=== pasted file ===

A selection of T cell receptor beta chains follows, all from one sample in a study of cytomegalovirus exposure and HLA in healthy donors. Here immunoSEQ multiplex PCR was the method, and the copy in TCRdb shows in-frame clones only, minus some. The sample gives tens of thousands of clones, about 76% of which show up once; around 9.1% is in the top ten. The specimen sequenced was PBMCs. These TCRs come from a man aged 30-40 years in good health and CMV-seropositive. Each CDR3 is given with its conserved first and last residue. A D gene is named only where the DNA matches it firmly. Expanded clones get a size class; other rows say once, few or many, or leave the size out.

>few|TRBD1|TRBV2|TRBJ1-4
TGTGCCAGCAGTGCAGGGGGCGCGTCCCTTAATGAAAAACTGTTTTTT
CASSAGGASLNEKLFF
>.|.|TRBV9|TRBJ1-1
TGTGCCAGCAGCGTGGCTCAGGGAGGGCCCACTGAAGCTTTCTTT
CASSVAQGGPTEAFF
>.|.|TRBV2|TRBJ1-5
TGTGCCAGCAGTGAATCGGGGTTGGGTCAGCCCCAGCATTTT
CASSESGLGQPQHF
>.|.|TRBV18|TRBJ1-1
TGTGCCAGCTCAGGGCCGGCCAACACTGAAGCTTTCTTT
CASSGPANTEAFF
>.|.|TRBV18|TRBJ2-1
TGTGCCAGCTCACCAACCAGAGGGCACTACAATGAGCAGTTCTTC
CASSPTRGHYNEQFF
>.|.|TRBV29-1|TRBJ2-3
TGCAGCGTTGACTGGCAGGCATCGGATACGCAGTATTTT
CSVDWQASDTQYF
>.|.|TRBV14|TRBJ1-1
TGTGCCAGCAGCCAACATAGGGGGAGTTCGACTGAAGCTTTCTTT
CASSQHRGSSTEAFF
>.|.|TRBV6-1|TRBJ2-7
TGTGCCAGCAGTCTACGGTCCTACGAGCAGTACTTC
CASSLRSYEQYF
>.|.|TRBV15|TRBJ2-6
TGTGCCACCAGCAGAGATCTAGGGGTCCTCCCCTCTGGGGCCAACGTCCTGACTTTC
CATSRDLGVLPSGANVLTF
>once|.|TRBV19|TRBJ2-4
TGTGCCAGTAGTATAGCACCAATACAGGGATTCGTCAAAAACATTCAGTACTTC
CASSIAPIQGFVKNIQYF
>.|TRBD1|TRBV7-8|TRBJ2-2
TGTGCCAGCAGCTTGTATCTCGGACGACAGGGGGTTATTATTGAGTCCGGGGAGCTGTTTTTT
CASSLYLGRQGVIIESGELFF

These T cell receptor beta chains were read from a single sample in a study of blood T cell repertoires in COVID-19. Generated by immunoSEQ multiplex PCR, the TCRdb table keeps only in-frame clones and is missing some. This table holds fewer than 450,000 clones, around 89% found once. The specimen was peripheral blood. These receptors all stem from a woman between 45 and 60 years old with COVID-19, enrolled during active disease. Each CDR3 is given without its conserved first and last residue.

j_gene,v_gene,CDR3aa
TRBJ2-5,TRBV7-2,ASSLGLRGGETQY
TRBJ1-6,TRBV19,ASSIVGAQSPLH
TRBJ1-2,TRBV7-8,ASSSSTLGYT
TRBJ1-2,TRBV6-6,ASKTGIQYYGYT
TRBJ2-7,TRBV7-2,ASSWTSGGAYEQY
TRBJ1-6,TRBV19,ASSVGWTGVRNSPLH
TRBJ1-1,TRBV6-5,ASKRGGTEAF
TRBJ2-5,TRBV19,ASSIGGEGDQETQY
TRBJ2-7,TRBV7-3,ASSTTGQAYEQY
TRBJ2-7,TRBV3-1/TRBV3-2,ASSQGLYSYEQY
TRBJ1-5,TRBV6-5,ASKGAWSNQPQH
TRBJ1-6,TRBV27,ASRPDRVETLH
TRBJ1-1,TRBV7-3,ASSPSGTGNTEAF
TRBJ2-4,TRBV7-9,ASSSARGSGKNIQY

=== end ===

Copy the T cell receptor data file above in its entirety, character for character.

A selection of T cell receptor beta chains follows, all from one sample in a study of cytomegalovirus exposure and HLA in healthy donors. Here immunoSEQ multiplex PCR was the method, and the copy in TCRdb shows in-frame clones only, minus some. The sample gives tens of thousands of clones, about 76% of which show up once; around 9.1% is in the top ten. The specimen sequenced was PBMCs. These TCRs come from a man aged 30-40 years in good health and CMV-seropositive. Each CDR3 is given with its conserved first and last residue. A D gene is named only where the DNA matches it firmly. Expanded clones get a size class; other rows say once, few or many, or leave the size out.

>few|TRBD1|TRBV2|TRBJ1-4
TGTGCCAGCAGTGCAGGGGGCGCGTCCCTTAATGAAAAACTGTTTTTT
CASSAGGASLNEKLFF
>.|.|TRBV9|TRBJ1-1
TGTGCCAGCAGCGTGGCTCAGGGAGGGCCCACTGAAGCTTTCTTT
CASSVAQGGPTEAFF
>.|.|TRBV2|TRBJ1-5
TGTGCCAGCAGTGAATCGGGGTTGGGTCAGCCCCAGCATTTT
CASSESGLGQPQHF
>.|.|TRBV18|TRBJ1-1
TGTGCCAGCTCAGGGCCGGCCAACACTGAAGCTTTCTTT
CASSGPANTEAFF
>.|.|TRBV18|TRBJ2-1
TGTGCCAGCTCACCAACCAGAGGGCACTACAATGAGCAGTTCTTC
CASSPTRGHYNEQFF
>.|.|TRBV29-1|TRBJ2-3
TGCAGCGTTGACTGGCAGGCATCGGATACGCAGTATTTT
CSVDWQASDTQYF
>.|.|TRBV14|TRBJ1-1
TGTGCCAGCAGCCAACATAGGGGGAGTTCGACTGAAGCTTTCTTT
CASSQHRGSSTEAFF
>.|.|TRBV6-1|TRBJ2-7
TGTGCCAGCAGTCTACGGTCCTACGAGCAGTACTTC
CASSLRSYEQYF
>.|.|TRBV15|TRBJ2-6
TGTGCCACCAGCAGAGATCTAGGGGTCCTCCCCTCTGGGGCCAACGTCCTGACTTTC
CATSRDLGVLPSGANVLTF
>once|.|TRBV19|TRBJ2-4
TGTGCCAGTAGTATAGCACCAATACAGGGATTCGTCAAAAACATTCAGTACTTC
CASSIAPIQGFVKNIQYF
>.|TRBD1|TRBV7-8|TRBJ2-2
TGTGCCAGCAGCTTGTATCTCGGACGACAGGGGGTTATTATTGAGTCCGGGGAGCTGTTTTTT
CASSLYLGRQGVIIESGELFF

These T cell receptor beta chains were read from a single sample in a study of blood T cell repertoires in COVID-19. Generated by immunoSEQ multiplex PCR, the TCRdb table keeps only in-frame clones and is missing some. This table holds fewer than 450,000 clones, around 89% found once. The specimen was peripheral blood. These receptors all stem from a woman between 45 and 60 years old with COVID-19, enrolled during active disease. Each CDR3 is given without its conserved first and last residue.

j_gene,v_gene,CDR3aa
TRBJ2-5,TRBV7-2,ASSLGLRGGETQY
TRBJ1-6,TRBV19,ASSIVGAQSPLH
TRBJ1-2,TRBV7-8,ASSSSTLGYT
TRBJ1-2,TRBV6-6,ASKTGIQYYGYT
TRBJ2-7,TRBV7-2,ASSWTSGGAYEQY
TRBJ1-6,TRBV19,ASSVGWTGVRNSPLH
TRBJ1-1,TRBV6-5,ASKRGGTEAF
TRBJ2-5,TRBV19,ASSIGGEGDQETQY
TRBJ2-7,TRBV7-3,ASSTTGQAYEQY
TRBJ2-7,TRBV3-1/TRBV3-2,ASSQGLYSYEQY
TRBJ1-5,TRBV6-5,ASKGAWSNQPQH
TRBJ1-6,TRBV27,ASRPDRVETLH
TRBJ1-1,TRBV7-3,ASSPSGTGNTEAF
TRBJ2-4,TRBV7-9,ASSSARGSGKNIQY